Elsewhere, Ironhorse is wrestling with new recruits, tasked with breaking into the safe house without him noticing - somewhat unfair, I'd have thought, since presumably he's waiting for them to sneak in. Anyway, they wrestle.

Ironhorse is concerned, because the selection process has left him with a female recruit, and he is not at all sure that a woman can be trusted to do army things. However presumably he's going to be enjoying wrestling her to find out.

Downstairs, Harrison and Norton grumble about telephones not working. Either because they're deeply paranoid, or just because they understand the rules of television, they immediately assume that aliens are involved.

Some aliens, being involved. They've taken over some homeless people, on the grounds that they won't be missed. You know, I suspect that there may have been a social comment somewhere in the original script, that's been somewhat swept under the carpet. Anyway, the aliens are at a truck stop, looking for a truck that contains a "power source" that they need to steal. It will power their strike against the telephone system, so as to render humanity unable to communicate. What the power source is, where it comes from, what it does, and what they're hoping to use it to power are all questions that we're unlikely ever to have answered.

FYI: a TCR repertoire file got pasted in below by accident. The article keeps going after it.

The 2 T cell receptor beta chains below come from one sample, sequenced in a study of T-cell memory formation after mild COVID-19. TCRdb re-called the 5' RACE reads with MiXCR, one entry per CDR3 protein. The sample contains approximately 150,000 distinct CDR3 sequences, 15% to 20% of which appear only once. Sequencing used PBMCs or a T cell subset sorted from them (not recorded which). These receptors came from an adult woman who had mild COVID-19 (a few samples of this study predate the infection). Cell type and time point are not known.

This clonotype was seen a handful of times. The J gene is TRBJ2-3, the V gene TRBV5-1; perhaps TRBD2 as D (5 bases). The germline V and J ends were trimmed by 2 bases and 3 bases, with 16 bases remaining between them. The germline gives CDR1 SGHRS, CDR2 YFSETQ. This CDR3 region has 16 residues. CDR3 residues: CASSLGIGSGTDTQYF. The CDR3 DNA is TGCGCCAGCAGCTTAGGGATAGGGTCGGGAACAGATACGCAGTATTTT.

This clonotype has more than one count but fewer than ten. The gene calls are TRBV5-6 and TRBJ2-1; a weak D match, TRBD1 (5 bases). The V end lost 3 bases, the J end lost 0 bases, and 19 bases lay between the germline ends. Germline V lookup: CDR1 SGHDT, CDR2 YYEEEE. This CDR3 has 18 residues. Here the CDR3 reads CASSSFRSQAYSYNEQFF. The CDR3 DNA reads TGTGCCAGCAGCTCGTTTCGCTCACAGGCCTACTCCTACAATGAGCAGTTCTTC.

Meanwhile, Sylvia and the homeless woman have run away together, because the hospital staff refuse to believe their stories about aliens, or to call Harrison. Since Harrison has thoughtfully squirreled himself away in a secret, underground hideout, and not told her where it is, Sylvia presumably figures that she'll investigate things herself. Or she just plans on running about and squealing; whichever will help the least.